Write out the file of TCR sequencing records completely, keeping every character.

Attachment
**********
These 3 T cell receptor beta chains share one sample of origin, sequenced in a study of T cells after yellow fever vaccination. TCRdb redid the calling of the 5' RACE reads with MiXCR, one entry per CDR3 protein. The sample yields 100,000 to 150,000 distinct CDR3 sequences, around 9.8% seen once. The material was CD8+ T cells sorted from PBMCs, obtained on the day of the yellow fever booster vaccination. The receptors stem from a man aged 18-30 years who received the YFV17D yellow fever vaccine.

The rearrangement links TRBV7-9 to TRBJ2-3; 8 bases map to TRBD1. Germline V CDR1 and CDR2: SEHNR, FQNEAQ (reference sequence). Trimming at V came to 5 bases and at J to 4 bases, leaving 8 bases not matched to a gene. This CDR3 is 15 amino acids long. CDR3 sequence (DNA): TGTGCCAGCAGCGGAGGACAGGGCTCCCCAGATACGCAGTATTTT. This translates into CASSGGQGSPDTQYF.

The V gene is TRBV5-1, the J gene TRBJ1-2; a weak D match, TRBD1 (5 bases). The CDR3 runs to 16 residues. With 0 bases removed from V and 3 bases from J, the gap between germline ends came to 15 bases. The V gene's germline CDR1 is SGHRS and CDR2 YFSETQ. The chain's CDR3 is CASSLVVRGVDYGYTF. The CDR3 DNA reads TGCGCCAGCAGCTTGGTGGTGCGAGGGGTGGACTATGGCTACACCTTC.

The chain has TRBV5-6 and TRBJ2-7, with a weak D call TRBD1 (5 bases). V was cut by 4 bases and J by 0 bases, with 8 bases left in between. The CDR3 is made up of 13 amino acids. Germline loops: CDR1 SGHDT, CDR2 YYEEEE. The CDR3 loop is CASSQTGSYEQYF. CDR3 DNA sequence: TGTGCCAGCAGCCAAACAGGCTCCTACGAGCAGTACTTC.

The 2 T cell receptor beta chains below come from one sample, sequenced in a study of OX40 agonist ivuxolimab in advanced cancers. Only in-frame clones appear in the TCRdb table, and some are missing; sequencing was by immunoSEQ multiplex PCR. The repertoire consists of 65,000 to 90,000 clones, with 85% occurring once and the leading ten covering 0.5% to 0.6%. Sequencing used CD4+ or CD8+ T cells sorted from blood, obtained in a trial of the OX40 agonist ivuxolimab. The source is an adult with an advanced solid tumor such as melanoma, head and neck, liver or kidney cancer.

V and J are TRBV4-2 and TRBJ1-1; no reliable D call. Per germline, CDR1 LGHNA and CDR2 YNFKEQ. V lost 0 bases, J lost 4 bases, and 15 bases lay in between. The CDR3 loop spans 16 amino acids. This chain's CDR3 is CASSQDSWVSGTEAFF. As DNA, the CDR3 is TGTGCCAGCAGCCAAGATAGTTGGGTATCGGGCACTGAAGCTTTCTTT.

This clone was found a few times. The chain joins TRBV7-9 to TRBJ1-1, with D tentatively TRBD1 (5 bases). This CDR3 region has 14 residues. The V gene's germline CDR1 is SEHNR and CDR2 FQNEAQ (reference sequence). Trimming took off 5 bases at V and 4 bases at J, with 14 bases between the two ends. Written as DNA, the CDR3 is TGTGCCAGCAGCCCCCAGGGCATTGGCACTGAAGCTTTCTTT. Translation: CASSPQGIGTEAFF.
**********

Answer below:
These 3 T cell receptor beta chains share one sample of origin, sequenced in a study of T cells after yellow fever vaccination. TCRdb redid the calling of the 5' RACE reads with MiXCR, one entry per CDR3 protein. The sample yields 100,000 to 150,000 distinct CDR3 sequences, around 9.8% seen once. The material was CD8+ T cells sorted from PBMCs, obtained on the day of the yellow fever booster vaccination. The receptors stem from a man aged 18-30 years who received the YFV17D yellow fever vaccine.

The rearrangement links TRBV7-9 to TRBJ2-3; 8 bases map to TRBD1. Germline V CDR1 and CDR2: SEHNR, FQNEAQ (reference sequence). Trimming at V came to 5 bases and at J to 4 bases, leaving 8 bases not matched to a gene. This CDR3 is 15 amino acids long. CDR3 sequence (DNA): TGTGCCAGCAGCGGAGGACAGGGCTCCCCAGATACGCAGTATTTT. This translates into CASSGGQGSPDTQYF.

The V gene is TRBV5-1, the J gene TRBJ1-2; a weak D match, TRBD1 (5 bases). The CDR3 runs to 16 residues. With 0 bases removed from V and 3 bases from J, the gap between germline ends came to 15 bases. The V gene's germline CDR1 is SGHRS and CDR2 YFSETQ. The chain's CDR3 is CASSLVVRGVDYGYTF. The CDR3 DNA reads TGCGCCAGCAGCTTGGTGGTGCGAGGGGTGGACTATGGCTACACCTTC.

The chain has TRBV5-6 and TRBJ2-7, with a weak D call TRBD1 (5 bases). V was cut by 4 bases and J by 0 bases, with 8 bases left in between. The CDR3 is made up of 13 amino acids. Germline loops: CDR1 SGHDT, CDR2 YYEEEE. The CDR3 loop is CASSQTGSYEQYF. CDR3 DNA sequence: TGTGCCAGCAGCCAAACAGGCTCCTACGAGCAGTACTTC.

The 2 T cell receptor beta chains below come from one sample, sequenced in a study of OX40 agonist ivuxolimab in advanced cancers. Only in-frame clones appear in the TCRdb table, and some are missing; sequencing was by immunoSEQ multiplex PCR. The repertoire consists of 65,000 to 90,000 clones, with 85% occurring once and the leading ten covering 0.5% to 0.6%. Sequencing used CD4+ or CD8+ T cells sorted from blood, obtained in a trial of the OX40 agonist ivuxolimab. The source is an adult with an advanced solid tumor such as melanoma, head and neck, liver or kidney cancer.

V and J are TRBV4-2 and TRBJ1-1; no reliable D call. Per germline, CDR1 LGHNA and CDR2 YNFKEQ. V lost 0 bases, J lost 4 bases, and 15 bases lay in between. The CDR3 loop spans 16 amino acids. This chain's CDR3 is CASSQDSWVSGTEAFF. As DNA, the CDR3 is TGTGCCAGCAGCCAAGATAGTTGGGTATCGGGCACTGAAGCTTTCTTT.

This clone was found a few times. The chain joins TRBV7-9 to TRBJ1-1, with D tentatively TRBD1 (5 bases). This CDR3 region has 14 residues. The V gene's germline CDR1 is SEHNR and CDR2 FQNEAQ (reference sequence). Trimming took off 5 bases at V and 4 bases at J, with 14 bases between the two ends. Written as DNA, the CDR3 is TGTGCCAGCAGCCCCCAGGGCATTGGCACTGAAGCTTTCTTT. Translation: CASSPQGIGTEAFF.